I have no recollection of the first time I saw Rickey Henderson play.
I do know that it wasn't on June 24, 1979 – the day of his Major League debut when he went 2 for 4 with a stolen base. Nor was at anytime during the 1980 season, when he finished 10th in the AL MVP balloting (.303 BA/.420 OBP/100 SB) behind – among others – four future Hall of Famers.
It might've been in 1981. I'd pledged my sports loyalties to all things Oakland after the Raiders won Super Bowl XV. I spent the rest of second grade calling myself an A's fan. Although, that was the year that our family moved to North Carolina due to my dad's military service. Those were the dark ages of fandom when the three hour time difference meant games played on the West Coast weren't covered in the "news-paper" until 36 hours after the final out.
I do remember watching Rickey Henderson in 1982.
That was the year he broke Lou Brock's single season stolen base record. For the time, it was pretty big news, which is to say it merited a mention during the three minutes allotted to sports at the end of our local news broadcast. There was also a segment on it at the top(!) of This Week in Baseball.
I'd only see Rickey Henderson sporadically for the rest of his first run with the A's. He always seemed to be in All-Star Games, so we had a standing summer date with an agreement to cross paths one or two other times each year – always on Saturday afternoons or Monday nights. Thankfully, he had someone send me a recent picture at the start of each season.
I didn't see enough of him to be too torn up over the trade that sent Rickey Henderson to New York at the end of the 1984 season. Plus, by now, the Los Angeles Raiders had won another Super Bowl and were on television six to seven times more than the A's. 25 years later, who knew that would be the apex of my Raiders fandom?
Ironically, even though Rickey Henderson was closer to me geographically, I lost touch with the guy. I very vaguely remember highlights and soundbites of Don Mattingly's monster 1985 season, but it would be years later before resource sites like baseball-reference.com came along to show that Donnie Baseball stole the MVP Award from, of all people, Rickey Henderson.
By the start of the 1986 season, my family had moved back to Southern California. With the California Angels playing less than an hour away, I finally had a chance to see A's games with relative regularity. This was the balanced schedule era, so each team played a pair of home and a pair of road series against everyone else in the league. Six to eight A's games on TV!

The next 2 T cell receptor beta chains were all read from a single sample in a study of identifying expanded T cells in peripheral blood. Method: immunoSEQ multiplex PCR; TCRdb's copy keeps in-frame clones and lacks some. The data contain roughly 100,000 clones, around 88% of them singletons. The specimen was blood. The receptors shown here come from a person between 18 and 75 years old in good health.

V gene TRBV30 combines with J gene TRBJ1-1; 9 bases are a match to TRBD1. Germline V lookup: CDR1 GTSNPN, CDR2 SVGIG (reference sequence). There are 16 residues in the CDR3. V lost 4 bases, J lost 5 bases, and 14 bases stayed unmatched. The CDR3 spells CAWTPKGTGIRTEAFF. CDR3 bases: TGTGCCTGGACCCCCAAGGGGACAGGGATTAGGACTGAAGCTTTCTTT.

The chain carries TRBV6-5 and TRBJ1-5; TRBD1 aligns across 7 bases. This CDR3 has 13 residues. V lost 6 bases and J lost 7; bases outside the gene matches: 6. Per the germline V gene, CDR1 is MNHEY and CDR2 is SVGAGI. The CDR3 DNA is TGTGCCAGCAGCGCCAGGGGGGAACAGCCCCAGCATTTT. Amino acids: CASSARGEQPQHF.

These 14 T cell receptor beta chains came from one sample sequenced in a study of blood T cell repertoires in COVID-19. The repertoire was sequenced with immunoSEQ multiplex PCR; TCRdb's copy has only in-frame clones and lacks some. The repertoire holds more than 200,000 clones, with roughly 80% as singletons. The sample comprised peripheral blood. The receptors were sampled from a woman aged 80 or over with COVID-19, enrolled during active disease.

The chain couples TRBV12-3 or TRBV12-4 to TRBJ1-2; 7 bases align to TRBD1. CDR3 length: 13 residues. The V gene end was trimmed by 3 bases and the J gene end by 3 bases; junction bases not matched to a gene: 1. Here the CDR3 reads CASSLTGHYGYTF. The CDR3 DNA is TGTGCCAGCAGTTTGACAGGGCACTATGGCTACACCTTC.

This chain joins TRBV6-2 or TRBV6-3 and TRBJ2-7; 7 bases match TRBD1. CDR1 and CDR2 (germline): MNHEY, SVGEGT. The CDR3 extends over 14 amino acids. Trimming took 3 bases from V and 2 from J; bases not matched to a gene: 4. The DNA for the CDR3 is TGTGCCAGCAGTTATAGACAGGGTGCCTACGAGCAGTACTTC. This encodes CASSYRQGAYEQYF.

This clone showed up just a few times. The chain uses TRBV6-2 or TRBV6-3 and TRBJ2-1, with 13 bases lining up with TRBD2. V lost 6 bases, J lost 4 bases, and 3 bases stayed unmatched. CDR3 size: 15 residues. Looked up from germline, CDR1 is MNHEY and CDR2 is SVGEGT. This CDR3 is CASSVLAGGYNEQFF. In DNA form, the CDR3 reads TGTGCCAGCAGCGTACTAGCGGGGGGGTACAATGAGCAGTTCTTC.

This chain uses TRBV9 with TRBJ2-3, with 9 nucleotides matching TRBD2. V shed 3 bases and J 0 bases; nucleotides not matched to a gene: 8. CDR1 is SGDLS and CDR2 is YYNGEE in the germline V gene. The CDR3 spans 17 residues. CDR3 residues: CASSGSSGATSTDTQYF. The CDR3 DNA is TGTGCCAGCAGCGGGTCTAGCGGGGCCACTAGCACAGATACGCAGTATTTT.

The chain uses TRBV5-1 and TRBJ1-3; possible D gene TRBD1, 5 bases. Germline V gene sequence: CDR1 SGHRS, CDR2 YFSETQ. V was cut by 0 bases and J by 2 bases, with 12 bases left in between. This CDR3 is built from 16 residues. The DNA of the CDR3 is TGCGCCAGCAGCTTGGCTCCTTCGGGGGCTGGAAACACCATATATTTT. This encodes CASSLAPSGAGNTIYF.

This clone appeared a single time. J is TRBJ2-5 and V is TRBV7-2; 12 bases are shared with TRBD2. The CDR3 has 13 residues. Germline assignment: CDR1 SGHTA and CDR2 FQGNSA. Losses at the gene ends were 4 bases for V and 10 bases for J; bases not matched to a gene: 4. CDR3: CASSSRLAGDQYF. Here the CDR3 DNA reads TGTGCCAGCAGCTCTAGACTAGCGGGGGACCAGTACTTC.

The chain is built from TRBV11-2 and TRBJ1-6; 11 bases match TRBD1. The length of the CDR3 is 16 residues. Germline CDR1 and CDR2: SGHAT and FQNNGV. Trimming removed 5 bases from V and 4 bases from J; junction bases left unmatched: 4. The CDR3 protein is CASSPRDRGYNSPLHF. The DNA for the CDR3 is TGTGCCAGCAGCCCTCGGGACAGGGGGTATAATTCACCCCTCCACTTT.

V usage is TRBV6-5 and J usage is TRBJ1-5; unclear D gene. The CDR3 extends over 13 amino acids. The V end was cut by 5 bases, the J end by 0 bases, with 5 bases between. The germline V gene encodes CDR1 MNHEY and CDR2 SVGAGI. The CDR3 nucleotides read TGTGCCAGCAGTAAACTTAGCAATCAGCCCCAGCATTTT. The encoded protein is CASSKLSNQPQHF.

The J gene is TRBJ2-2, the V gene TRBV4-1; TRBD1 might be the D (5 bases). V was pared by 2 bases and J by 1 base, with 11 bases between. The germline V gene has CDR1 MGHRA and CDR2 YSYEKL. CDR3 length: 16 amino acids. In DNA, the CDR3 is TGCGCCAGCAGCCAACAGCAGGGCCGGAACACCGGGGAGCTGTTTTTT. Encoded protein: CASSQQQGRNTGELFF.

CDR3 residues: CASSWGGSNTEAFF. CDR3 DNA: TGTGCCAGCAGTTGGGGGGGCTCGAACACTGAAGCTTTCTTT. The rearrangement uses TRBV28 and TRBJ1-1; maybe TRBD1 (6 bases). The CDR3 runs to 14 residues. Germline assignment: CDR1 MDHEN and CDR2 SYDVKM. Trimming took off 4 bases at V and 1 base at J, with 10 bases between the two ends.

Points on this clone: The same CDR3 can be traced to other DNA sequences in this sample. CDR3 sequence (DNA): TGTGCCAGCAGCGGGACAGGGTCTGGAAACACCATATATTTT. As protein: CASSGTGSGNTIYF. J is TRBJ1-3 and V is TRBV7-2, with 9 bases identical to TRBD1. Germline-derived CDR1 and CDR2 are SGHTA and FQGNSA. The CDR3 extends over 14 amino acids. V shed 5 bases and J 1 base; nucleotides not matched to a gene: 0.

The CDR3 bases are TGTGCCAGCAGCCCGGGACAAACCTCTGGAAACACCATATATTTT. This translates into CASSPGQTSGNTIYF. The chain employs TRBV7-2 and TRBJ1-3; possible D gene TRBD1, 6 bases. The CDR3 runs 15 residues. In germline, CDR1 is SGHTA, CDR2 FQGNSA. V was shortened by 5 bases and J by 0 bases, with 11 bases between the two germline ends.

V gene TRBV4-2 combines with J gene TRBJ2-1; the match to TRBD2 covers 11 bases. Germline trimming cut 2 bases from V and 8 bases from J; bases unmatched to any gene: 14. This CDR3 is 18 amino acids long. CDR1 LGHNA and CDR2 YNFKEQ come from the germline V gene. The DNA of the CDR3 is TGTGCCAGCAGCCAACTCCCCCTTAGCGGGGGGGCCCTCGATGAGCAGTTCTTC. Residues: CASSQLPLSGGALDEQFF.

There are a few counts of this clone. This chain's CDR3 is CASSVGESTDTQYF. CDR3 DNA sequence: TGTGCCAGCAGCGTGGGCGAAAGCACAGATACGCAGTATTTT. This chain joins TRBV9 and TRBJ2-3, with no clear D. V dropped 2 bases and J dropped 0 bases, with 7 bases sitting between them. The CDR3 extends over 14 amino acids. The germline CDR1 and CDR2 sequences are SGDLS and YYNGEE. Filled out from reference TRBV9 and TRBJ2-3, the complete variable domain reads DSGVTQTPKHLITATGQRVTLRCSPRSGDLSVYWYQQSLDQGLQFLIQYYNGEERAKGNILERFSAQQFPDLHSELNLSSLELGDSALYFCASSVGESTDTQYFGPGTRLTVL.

In 1988, my A's won 104 games and the American League pennant. Rickey Henderson couldn't have been farther from my mind. These A's were all about The Bash Brothers, Dave Stewart and Dennis Eckersley. Besides, who needed Rickey when left field was in the capable hands of Luis Polonia and Stan Javier?
I do remember where I was when the A's reacquired Rickey Henderson in June 1989. M'man Smitty and I were at my house playing some old school Nintendo when our friend JP called with the news – on a landline, no less. Of course, none of us could trust JP as far as we could throw him, so we sought independent verification from our local NBC affiliate/liberal media elitists.
It was true!
Two months later, the A's played the Angels in Anaheim for first place in the American League West. On August 11, 1989, I finally got to see Rickey in person. He went 0 for 5, but the A's won 5-0 in front of 61,696 fans. Rickey hit .294/.425/.438 with the A's after a sluggish start of the season with New York. In the playoffs, he won the ALCS MVP with an eight stolen bases performance that was his coming out party on the national stage.
The following year, Rickey Henderson transcended to superstar status (.325/439/.577) and pretty much cemented himself as my all-time favorite player. The 1988-92 A's team played with a rock-star cockiness that endeared them to no one. So, it was quite the exclusive club (outside of Alameda County) for those of us who thought Rickey could do no wrong.
And, even when Rickey DID do wrong, I couldn't stay mad at him for long. In 1991, he went to war with the A's front office over his contract. He was beginning the second year of a four year deal, which he signed the offseason before baseball's salary structure shot through the stratosphere. Uh, for the first time. Uh, in the 1990s.
Rickey came to camp late, moped through spring training and famously quipped, "If they're going to pay me like [light-hitting teammate] Mike Gallego, then I'll play like Mike Gallego." Then, Rickey went 2 for 4 on Opening Day with two runs scored and a stolen base. He always had a way of making things right, again.
Unfortunately, whatever goodwill Rickey had accumulated with the media after returning to Oakland had been emptied out during his salary dispute. On May 1, 1991, Rickey broke Lou Brock's career stolen base record. But, the oft-reported out-of-context "news" from that event is Rickey's "I (pause) am the greatest of all time" soundbite. You know he DID say a few other things!